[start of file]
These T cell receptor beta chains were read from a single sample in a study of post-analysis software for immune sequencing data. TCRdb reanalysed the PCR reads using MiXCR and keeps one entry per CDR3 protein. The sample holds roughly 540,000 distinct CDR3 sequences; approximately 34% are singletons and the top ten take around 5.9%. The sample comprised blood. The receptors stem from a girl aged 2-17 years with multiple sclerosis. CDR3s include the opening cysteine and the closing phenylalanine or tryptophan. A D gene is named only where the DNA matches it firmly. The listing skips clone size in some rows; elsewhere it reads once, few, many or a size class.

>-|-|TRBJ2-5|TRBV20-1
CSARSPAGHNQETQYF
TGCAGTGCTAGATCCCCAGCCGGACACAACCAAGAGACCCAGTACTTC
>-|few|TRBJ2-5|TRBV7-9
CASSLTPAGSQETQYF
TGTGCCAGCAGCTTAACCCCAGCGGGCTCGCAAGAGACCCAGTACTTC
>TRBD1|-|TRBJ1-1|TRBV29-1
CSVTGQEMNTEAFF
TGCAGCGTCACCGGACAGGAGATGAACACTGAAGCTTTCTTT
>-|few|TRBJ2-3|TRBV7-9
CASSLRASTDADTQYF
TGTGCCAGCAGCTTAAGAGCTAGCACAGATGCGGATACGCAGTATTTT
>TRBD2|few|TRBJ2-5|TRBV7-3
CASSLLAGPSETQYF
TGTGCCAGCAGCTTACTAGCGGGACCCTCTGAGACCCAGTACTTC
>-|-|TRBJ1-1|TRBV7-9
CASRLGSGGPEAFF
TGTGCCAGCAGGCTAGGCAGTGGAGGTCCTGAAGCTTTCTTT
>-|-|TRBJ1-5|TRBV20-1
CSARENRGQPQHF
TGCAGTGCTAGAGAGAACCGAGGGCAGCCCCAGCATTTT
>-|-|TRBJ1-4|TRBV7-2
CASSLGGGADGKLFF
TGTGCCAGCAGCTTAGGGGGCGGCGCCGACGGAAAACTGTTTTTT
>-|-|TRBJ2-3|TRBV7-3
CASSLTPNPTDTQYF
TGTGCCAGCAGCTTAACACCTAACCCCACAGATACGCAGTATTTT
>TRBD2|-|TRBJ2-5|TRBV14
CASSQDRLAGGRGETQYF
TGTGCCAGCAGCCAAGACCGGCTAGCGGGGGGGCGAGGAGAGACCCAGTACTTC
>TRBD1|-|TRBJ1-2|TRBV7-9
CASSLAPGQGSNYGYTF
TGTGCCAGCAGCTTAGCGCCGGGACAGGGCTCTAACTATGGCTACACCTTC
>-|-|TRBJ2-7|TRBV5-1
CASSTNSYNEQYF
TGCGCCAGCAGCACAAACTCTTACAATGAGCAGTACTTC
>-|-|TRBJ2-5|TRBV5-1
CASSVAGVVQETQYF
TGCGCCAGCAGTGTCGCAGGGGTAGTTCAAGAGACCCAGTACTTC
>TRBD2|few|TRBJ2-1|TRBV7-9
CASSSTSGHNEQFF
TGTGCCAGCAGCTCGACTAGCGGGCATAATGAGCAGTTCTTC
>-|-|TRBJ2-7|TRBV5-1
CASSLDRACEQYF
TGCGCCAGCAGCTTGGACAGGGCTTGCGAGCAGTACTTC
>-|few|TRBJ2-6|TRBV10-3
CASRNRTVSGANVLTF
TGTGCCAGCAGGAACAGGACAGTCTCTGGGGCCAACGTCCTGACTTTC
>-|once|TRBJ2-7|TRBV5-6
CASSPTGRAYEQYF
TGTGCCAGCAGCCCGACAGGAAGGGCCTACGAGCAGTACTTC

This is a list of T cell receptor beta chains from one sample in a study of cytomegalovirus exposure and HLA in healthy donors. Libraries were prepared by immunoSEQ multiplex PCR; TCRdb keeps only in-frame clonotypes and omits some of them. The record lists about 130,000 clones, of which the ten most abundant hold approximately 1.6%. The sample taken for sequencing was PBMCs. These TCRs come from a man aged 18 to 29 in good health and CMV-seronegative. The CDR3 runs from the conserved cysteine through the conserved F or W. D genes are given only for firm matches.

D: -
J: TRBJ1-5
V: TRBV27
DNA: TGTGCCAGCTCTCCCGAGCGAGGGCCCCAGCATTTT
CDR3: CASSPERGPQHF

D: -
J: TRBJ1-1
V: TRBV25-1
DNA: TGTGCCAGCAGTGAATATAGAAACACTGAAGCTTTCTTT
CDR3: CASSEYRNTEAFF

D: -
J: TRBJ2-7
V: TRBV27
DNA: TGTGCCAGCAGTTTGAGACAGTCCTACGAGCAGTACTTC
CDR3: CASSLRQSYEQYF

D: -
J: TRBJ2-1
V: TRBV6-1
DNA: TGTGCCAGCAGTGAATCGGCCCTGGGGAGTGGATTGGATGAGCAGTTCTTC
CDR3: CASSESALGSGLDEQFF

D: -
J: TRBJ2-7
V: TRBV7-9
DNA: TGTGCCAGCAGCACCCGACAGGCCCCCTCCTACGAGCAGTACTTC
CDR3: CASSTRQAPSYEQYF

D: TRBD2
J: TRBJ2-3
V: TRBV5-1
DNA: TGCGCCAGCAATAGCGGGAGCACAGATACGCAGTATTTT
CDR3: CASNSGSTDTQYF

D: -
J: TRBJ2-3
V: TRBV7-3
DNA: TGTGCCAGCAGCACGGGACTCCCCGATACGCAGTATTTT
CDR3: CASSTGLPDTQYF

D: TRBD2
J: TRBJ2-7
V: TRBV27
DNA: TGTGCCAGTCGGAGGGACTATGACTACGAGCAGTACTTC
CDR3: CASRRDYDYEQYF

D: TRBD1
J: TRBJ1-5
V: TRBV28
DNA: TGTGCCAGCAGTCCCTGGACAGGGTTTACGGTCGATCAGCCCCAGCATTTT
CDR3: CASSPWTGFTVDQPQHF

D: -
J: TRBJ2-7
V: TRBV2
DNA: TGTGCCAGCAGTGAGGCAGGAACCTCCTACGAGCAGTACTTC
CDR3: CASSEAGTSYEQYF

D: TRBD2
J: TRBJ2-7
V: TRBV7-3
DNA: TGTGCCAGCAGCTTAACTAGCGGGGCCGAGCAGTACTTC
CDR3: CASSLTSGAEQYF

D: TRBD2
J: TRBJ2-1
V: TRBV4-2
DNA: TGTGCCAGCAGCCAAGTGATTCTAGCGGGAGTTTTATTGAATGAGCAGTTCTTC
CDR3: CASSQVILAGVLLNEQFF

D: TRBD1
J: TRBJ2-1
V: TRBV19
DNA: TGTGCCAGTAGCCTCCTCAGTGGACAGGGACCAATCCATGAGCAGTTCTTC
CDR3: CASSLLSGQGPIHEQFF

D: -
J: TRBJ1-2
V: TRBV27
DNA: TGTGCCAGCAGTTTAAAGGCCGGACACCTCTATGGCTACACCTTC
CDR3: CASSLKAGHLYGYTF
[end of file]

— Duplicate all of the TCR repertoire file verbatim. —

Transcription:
These T cell receptor beta chains were read from a single sample in a study of post-analysis software for immune sequencing data. TCRdb reanalysed the PCR reads using MiXCR and keeps one entry per CDR3 protein. The sample holds roughly 540,000 distinct CDR3 sequences; approximately 34% are singletons and the top ten take around 5.9%. The sample comprised blood. The receptors stem from a girl aged 2-17 years with multiple sclerosis. CDR3s include the opening cysteine and the closing phenylalanine or tryptophan. A D gene is named only where the DNA matches it firmly. The listing skips clone size in some rows; elsewhere it reads once, few, many or a size class.

>-|-|TRBJ2-5|TRBV20-1
CSARSPAGHNQETQYF
TGCAGTGCTAGATCCCCAGCCGGACACAACCAAGAGACCCAGTACTTC
>-|few|TRBJ2-5|TRBV7-9
CASSLTPAGSQETQYF
TGTGCCAGCAGCTTAACCCCAGCGGGCTCGCAAGAGACCCAGTACTTC
>TRBD1|-|TRBJ1-1|TRBV29-1
CSVTGQEMNTEAFF
TGCAGCGTCACCGGACAGGAGATGAACACTGAAGCTTTCTTT
>-|few|TRBJ2-3|TRBV7-9
CASSLRASTDADTQYF
TGTGCCAGCAGCTTAAGAGCTAGCACAGATGCGGATACGCAGTATTTT
>TRBD2|few|TRBJ2-5|TRBV7-3
CASSLLAGPSETQYF
TGTGCCAGCAGCTTACTAGCGGGACCCTCTGAGACCCAGTACTTC
>-|-|TRBJ1-1|TRBV7-9
CASRLGSGGPEAFF
TGTGCCAGCAGGCTAGGCAGTGGAGGTCCTGAAGCTTTCTTT
>-|-|TRBJ1-5|TRBV20-1
CSARENRGQPQHF
TGCAGTGCTAGAGAGAACCGAGGGCAGCCCCAGCATTTT
>-|-|TRBJ1-4|TRBV7-2
CASSLGGGADGKLFF
TGTGCCAGCAGCTTAGGGGGCGGCGCCGACGGAAAACTGTTTTTT
>-|-|TRBJ2-3|TRBV7-3
CASSLTPNPTDTQYF
TGTGCCAGCAGCTTAACACCTAACCCCACAGATACGCAGTATTTT
>TRBD2|-|TRBJ2-5|TRBV14
CASSQDRLAGGRGETQYF
TGTGCCAGCAGCCAAGACCGGCTAGCGGGGGGGCGAGGAGAGACCCAGTACTTC
>TRBD1|-|TRBJ1-2|TRBV7-9
CASSLAPGQGSNYGYTF
TGTGCCAGCAGCTTAGCGCCGGGACAGGGCTCTAACTATGGCTACACCTTC
>-|-|TRBJ2-7|TRBV5-1
CASSTNSYNEQYF
TGCGCCAGCAGCACAAACTCTTACAATGAGCAGTACTTC
>-|-|TRBJ2-5|TRBV5-1
CASSVAGVVQETQYF
TGCGCCAGCAGTGTCGCAGGGGTAGTTCAAGAGACCCAGTACTTC
>TRBD2|few|TRBJ2-1|TRBV7-9
CASSSTSGHNEQFF
TGTGCCAGCAGCTCGACTAGCGGGCATAATGAGCAGTTCTTC
>-|-|TRBJ2-7|TRBV5-1
CASSLDRACEQYF
TGCGCCAGCAGCTTGGACAGGGCTTGCGAGCAGTACTTC
>-|few|TRBJ2-6|TRBV10-3
CASRNRTVSGANVLTF
TGTGCCAGCAGGAACAGGACAGTCTCTGGGGCCAACGTCCTGACTTTC
>-|once|TRBJ2-7|TRBV5-6
CASSPTGRAYEQYF
TGTGCCAGCAGCCCGACAGGAAGGGCCTACGAGCAGTACTTC

This is a list of T cell receptor beta chains from one sample in a study of cytomegalovirus exposure and HLA in healthy donors. Libraries were prepared by immunoSEQ multiplex PCR; TCRdb keeps only in-frame clonotypes and omits some of them. The record lists about 130,000 clones, of which the ten most abundant hold approximately 1.6%. The sample taken for sequencing was PBMCs. These TCRs come from a man aged 18 to 29 in good health and CMV-seronegative. The CDR3 runs from the conserved cysteine through the conserved F or W. D genes are given only for firm matches.

D: -
J: TRBJ1-5
V: TRBV27
DNA: TGTGCCAGCTCTCCCGAGCGAGGGCCCCAGCATTTT
CDR3: CASSPERGPQHF

D: -
J: TRBJ1-1
V: TRBV25-1
DNA: TGTGCCAGCAGTGAATATAGAAACACTGAAGCTTTCTTT
CDR3: CASSEYRNTEAFF

D: -
J: TRBJ2-7
V: TRBV27
DNA: TGTGCCAGCAGTTTGAGACAGTCCTACGAGCAGTACTTC
CDR3: CASSLRQSYEQYF

D: -
J: TRBJ2-1
V: TRBV6-1
DNA: TGTGCCAGCAGTGAATCGGCCCTGGGGAGTGGATTGGATGAGCAGTTCTTC
CDR3: CASSESALGSGLDEQFF

D: -
J: TRBJ2-7
V: TRBV7-9
DNA: TGTGCCAGCAGCACCCGACAGGCCCCCTCCTACGAGCAGTACTTC
CDR3: CASSTRQAPSYEQYF

D: TRBD2
J: TRBJ2-3
V: TRBV5-1
DNA: TGCGCCAGCAATAGCGGGAGCACAGATACGCAGTATTTT
CDR3: CASNSGSTDTQYF

D: -
J: TRBJ2-3
V: TRBV7-3
DNA: TGTGCCAGCAGCACGGGACTCCCCGATACGCAGTATTTT
CDR3: CASSTGLPDTQYF

D: TRBD2
J: TRBJ2-7
V: TRBV27
DNA: TGTGCCAGTCGGAGGGACTATGACTACGAGCAGTACTTC
CDR3: CASRRDYDYEQYF

D: TRBD1
J: TRBJ1-5
V: TRBV28
DNA: TGTGCCAGCAGTCCCTGGACAGGGTTTACGGTCGATCAGCCCCAGCATTTT
CDR3: CASSPWTGFTVDQPQHF

D: -
J: TRBJ2-7
V: TRBV2
DNA: TGTGCCAGCAGTGAGGCAGGAACCTCCTACGAGCAGTACTTC
CDR3: CASSEAGTSYEQYF

D: TRBD2
J: TRBJ2-7
V: TRBV7-3
DNA: TGTGCCAGCAGCTTAACTAGCGGGGCCGAGCAGTACTTC
CDR3: CASSLTSGAEQYF

D: TRBD2
J: TRBJ2-1
V: TRBV4-2
DNA: TGTGCCAGCAGCCAAGTGATTCTAGCGGGAGTTTTATTGAATGAGCAGTTCTTC
CDR3: CASSQVILAGVLLNEQFF

D: TRBD1
J: TRBJ2-1
V: TRBV19
DNA: TGTGCCAGTAGCCTCCTCAGTGGACAGGGACCAATCCATGAGCAGTTCTTC
CDR3: CASSLLSGQGPIHEQFF

D: -
J: TRBJ1-2
V: TRBV27
DNA: TGTGCCAGCAGTTTAAAGGCCGGACACCTCTATGGCTACACCTTC
CDR3: CASSLKAGHLYGYTF